The Insurance industry is not alone. By the end of last year, according to Flurry Research, consumers in the U.S. were spending 17 percent more time with their mobile phones than they were watching TV, as Entertainment is Shrinking to Fit Our Hands. The Media and Entertainment Industry continues to feel the effects of multiple disruptive influences. Next year the role of the television continues to change as it is increasingly liberated from a big electronic device. Driven by more apps that enable live streaming from anywhere, The Distinction Between Media and Tech Crumbles. Even in Industries that have historically been technology savvy – the times are changing. While change is nothing new to banking, it is likely to come faster and with more fury than ever in the coming months and years. Here’s one impressive piece of evidence: mobile banking transactions grew 50% in the past year alone. All this tumult will cost full-service banks in the neighborhood of 35% of their market over the next seven years as Banking Goes Virtual.
Perhaps the biggest reason that historians will see this next 20 years as more disruptive than the Industrial revolution, lies in the power of ideas. In The Year of the Entrepreneur the author describes how entrepreneurs can build companies at a fraction of the cost than in the past. New businesses now have the same capabilities as large enterprises at a cost they can afford. This will drive More Small Businesses to Launch Than Ever Before. People are starting businesses with nothing more than a laptop, an Internet connection, and an idea. One telling quote: “The startups of today are more likely to resemble Facebook’s founding story than Hewlett-Packard’s”. That’s another compelling reason for traditional companies to instill the Digital DNA so necessary for future success. Let’s not forget the changes to the funding landscape. Funding is being Crowd-sourced. This Chart on Crowd-funding sites is a must see. Here are other Big Ideas regarding entrepreneurship and the impact of ideation:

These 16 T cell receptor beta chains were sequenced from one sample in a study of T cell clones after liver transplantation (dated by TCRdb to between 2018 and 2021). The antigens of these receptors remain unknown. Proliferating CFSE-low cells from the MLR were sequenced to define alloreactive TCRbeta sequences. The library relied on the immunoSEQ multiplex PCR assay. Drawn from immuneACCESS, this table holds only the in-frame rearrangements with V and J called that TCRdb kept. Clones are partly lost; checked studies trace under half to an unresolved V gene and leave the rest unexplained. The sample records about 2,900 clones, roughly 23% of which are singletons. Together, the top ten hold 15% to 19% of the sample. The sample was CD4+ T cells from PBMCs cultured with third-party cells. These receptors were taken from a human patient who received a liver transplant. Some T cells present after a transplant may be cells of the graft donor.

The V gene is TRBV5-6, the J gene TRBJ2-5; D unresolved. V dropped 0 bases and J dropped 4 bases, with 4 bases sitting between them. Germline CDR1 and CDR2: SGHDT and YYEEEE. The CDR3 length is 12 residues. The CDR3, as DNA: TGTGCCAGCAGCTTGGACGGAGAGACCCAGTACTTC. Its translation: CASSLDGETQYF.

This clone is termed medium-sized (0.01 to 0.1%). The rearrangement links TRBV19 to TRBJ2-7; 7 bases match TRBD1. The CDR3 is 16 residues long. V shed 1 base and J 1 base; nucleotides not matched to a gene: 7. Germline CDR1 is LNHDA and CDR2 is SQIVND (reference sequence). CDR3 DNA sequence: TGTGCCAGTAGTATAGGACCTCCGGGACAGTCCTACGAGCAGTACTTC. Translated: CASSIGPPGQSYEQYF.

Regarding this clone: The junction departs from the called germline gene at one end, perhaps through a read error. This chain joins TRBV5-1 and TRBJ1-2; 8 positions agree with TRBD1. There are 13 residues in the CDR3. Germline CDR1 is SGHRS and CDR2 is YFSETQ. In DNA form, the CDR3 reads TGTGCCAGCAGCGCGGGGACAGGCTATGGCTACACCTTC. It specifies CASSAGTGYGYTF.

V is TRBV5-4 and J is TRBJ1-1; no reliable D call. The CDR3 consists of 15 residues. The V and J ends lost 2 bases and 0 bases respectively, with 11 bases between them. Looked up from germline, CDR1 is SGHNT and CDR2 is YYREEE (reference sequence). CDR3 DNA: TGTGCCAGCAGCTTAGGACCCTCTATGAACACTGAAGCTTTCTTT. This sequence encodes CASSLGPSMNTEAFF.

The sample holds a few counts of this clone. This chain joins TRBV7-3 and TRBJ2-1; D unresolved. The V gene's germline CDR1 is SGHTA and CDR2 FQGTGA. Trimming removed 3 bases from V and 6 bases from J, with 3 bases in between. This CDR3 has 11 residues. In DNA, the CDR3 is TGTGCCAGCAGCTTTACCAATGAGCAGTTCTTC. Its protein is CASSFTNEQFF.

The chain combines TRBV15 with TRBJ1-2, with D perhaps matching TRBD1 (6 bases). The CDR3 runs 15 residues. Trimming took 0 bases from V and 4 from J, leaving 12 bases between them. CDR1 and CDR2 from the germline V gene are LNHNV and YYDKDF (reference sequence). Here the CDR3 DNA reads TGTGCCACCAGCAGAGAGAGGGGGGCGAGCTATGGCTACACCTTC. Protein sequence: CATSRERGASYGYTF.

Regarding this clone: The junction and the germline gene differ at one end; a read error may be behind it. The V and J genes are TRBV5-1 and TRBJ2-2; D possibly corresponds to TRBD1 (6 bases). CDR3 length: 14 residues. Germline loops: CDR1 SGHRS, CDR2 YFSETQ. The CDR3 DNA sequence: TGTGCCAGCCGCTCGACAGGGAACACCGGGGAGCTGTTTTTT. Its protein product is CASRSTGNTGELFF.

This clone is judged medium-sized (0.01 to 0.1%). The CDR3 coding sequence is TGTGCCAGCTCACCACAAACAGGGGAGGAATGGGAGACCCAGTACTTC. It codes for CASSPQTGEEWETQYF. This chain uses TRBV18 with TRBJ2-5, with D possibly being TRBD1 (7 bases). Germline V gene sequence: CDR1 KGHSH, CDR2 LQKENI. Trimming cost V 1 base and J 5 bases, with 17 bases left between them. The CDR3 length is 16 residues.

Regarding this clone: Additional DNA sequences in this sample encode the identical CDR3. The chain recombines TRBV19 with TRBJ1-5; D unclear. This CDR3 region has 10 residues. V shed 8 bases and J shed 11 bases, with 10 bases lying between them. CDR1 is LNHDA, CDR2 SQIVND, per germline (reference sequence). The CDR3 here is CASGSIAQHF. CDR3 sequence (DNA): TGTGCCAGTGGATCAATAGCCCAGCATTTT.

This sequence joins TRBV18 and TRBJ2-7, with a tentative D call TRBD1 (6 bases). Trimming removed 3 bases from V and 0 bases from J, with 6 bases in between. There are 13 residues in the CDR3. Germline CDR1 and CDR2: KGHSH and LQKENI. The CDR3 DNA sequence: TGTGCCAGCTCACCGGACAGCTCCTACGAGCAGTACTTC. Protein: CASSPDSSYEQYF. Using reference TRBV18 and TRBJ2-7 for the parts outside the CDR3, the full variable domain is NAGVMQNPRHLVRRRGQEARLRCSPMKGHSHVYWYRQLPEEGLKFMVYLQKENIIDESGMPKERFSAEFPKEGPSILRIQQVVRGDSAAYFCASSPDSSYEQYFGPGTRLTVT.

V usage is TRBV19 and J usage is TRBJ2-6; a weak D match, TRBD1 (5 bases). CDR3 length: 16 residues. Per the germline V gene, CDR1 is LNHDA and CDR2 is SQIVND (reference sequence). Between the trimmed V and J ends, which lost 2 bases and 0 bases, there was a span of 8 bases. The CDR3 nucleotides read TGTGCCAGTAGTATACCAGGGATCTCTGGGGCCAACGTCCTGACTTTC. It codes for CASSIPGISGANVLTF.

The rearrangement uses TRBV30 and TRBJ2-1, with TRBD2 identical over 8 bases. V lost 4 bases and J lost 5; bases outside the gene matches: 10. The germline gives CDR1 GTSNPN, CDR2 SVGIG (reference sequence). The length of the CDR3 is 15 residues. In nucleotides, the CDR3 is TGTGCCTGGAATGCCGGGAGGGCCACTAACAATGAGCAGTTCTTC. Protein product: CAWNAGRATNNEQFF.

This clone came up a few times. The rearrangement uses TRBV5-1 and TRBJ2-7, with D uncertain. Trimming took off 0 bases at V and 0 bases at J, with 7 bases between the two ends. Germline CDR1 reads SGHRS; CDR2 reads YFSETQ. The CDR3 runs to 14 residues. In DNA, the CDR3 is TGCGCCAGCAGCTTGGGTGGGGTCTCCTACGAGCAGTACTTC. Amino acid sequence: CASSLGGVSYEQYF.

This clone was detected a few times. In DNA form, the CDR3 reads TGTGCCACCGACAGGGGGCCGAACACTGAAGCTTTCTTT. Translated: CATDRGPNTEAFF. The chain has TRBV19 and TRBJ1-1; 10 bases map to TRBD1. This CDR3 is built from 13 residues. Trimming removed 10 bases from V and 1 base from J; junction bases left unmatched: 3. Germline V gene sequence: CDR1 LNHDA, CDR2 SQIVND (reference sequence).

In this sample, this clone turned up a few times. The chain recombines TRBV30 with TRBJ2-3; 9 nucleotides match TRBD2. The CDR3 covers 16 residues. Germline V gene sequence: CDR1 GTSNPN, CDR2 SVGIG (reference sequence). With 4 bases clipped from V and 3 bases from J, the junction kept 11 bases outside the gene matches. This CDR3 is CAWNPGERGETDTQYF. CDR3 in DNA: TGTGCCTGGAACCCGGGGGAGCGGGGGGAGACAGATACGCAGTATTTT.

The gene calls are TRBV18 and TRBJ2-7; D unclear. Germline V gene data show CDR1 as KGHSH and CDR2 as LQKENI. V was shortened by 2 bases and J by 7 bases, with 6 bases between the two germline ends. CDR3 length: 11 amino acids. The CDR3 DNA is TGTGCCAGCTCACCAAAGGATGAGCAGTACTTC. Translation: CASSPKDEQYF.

- Entrepreneurship without Boundaries
- Investing Will Completely Change
- It’s Time to Play Moneyball
- Listen to the Wisdom of All